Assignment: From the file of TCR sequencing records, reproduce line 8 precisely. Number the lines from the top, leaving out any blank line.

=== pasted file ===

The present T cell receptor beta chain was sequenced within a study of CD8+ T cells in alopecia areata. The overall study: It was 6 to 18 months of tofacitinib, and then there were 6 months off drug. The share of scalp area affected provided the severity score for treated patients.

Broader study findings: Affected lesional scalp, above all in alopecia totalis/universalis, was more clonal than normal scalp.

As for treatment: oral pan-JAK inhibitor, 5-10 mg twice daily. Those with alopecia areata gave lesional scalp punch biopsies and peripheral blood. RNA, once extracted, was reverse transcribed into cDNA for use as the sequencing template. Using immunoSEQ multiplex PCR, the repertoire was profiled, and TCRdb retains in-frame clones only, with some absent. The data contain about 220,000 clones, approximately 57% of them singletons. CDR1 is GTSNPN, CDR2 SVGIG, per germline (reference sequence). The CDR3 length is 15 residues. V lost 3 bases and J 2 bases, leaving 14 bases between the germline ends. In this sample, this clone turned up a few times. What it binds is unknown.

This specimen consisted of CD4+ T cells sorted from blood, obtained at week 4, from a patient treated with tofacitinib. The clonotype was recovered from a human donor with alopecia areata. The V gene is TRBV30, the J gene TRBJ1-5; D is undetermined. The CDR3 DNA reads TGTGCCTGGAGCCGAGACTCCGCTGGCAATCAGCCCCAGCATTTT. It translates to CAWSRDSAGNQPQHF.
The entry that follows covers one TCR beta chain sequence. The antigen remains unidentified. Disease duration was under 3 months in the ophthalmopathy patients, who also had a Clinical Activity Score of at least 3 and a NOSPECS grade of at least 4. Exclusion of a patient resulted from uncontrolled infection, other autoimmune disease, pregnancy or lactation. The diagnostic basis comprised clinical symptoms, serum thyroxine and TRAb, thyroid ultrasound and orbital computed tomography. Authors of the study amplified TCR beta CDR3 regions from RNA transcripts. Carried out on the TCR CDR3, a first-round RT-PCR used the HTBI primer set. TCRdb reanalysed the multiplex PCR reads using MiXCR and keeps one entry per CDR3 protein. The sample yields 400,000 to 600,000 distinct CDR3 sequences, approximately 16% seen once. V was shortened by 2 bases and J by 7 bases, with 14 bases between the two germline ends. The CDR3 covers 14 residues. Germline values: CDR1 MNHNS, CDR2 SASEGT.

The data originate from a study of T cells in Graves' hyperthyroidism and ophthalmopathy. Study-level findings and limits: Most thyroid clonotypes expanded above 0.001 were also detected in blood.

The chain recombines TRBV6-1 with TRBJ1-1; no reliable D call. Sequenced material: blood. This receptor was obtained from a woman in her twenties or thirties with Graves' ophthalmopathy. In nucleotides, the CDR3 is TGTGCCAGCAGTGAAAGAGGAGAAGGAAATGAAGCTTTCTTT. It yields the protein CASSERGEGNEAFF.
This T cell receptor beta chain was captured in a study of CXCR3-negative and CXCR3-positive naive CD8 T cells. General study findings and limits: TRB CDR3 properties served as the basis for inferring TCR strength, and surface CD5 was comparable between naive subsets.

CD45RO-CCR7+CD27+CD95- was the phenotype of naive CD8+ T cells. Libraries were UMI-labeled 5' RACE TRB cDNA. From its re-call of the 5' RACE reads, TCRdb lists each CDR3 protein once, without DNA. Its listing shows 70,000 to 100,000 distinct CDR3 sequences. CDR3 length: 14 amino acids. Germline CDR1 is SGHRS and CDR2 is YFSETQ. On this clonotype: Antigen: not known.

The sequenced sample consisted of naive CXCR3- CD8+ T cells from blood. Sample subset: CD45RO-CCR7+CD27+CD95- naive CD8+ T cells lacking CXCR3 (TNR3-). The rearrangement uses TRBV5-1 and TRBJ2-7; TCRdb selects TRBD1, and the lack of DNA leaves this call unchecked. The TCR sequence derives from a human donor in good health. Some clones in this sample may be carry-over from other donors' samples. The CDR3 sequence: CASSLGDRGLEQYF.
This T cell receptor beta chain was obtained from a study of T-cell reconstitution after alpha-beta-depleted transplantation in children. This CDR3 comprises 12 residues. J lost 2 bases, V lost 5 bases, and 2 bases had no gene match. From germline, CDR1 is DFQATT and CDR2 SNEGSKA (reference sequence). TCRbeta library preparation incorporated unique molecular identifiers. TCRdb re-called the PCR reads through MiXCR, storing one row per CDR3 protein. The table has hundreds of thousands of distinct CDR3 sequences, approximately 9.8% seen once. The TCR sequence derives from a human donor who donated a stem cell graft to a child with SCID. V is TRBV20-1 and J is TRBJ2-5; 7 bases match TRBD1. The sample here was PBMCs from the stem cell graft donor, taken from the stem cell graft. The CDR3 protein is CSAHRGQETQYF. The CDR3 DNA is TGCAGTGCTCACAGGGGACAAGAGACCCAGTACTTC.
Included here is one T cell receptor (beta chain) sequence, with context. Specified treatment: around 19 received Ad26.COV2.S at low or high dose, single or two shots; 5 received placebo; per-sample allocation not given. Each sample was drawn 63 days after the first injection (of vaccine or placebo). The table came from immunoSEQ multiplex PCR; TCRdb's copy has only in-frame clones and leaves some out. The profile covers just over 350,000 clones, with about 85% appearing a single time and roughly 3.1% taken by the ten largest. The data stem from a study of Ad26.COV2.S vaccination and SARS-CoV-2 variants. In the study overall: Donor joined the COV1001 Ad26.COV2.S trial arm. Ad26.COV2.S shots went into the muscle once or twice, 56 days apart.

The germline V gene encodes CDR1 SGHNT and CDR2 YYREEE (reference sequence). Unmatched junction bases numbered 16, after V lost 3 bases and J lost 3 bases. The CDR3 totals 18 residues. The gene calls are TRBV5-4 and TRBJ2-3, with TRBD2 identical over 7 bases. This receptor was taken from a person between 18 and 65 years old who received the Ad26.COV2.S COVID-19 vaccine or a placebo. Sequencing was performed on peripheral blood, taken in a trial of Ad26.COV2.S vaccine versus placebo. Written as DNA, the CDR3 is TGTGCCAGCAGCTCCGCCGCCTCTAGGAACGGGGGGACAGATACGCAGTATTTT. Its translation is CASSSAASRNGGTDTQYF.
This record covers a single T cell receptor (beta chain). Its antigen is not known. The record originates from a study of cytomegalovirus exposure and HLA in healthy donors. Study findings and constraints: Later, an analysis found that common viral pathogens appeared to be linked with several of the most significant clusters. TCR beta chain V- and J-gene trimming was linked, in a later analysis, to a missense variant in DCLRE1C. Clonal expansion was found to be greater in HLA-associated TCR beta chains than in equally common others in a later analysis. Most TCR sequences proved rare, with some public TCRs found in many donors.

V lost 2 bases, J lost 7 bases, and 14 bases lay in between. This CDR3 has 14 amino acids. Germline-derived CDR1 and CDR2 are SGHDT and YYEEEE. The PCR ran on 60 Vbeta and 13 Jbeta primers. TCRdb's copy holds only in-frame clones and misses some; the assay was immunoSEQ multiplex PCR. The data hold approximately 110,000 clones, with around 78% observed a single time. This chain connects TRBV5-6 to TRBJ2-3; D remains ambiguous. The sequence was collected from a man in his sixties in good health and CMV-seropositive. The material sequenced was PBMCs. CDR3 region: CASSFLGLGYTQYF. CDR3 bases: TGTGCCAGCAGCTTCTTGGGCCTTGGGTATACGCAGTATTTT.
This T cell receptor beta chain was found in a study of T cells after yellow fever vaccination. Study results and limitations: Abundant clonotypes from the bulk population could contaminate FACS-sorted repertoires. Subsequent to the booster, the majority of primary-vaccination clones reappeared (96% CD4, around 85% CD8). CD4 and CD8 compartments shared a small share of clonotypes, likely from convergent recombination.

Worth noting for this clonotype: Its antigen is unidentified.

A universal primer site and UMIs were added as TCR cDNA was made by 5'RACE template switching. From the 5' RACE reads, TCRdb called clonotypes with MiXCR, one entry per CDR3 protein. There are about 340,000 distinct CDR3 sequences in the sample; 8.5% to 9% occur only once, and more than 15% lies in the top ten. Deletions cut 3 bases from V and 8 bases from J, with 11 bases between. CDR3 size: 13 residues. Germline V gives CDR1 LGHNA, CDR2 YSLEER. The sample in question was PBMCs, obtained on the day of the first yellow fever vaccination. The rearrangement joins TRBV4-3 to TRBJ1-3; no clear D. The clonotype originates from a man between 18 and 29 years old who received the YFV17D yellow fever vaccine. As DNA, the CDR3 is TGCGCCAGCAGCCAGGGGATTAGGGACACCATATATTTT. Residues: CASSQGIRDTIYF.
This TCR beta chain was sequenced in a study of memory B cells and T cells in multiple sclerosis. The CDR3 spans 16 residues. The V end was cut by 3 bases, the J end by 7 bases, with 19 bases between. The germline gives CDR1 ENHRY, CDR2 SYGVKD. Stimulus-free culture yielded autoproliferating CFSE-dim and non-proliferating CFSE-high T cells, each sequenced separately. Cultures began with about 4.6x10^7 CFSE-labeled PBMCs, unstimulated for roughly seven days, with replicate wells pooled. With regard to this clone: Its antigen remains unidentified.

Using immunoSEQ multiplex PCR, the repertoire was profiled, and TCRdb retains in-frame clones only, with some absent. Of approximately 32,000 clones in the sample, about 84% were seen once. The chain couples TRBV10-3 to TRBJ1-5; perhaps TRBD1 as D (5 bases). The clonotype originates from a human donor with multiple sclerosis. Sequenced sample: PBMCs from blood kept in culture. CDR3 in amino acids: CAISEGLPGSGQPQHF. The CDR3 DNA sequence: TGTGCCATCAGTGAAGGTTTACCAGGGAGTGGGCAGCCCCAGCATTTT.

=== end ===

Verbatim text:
This T cell receptor beta chain was captured in a study of CXCR3-negative and CXCR3-positive naive CD8 T cells. General study findings and limits: TRB CDR3 properties served as the basis for inferring TCR strength, and surface CD5 was comparable between naive subsets.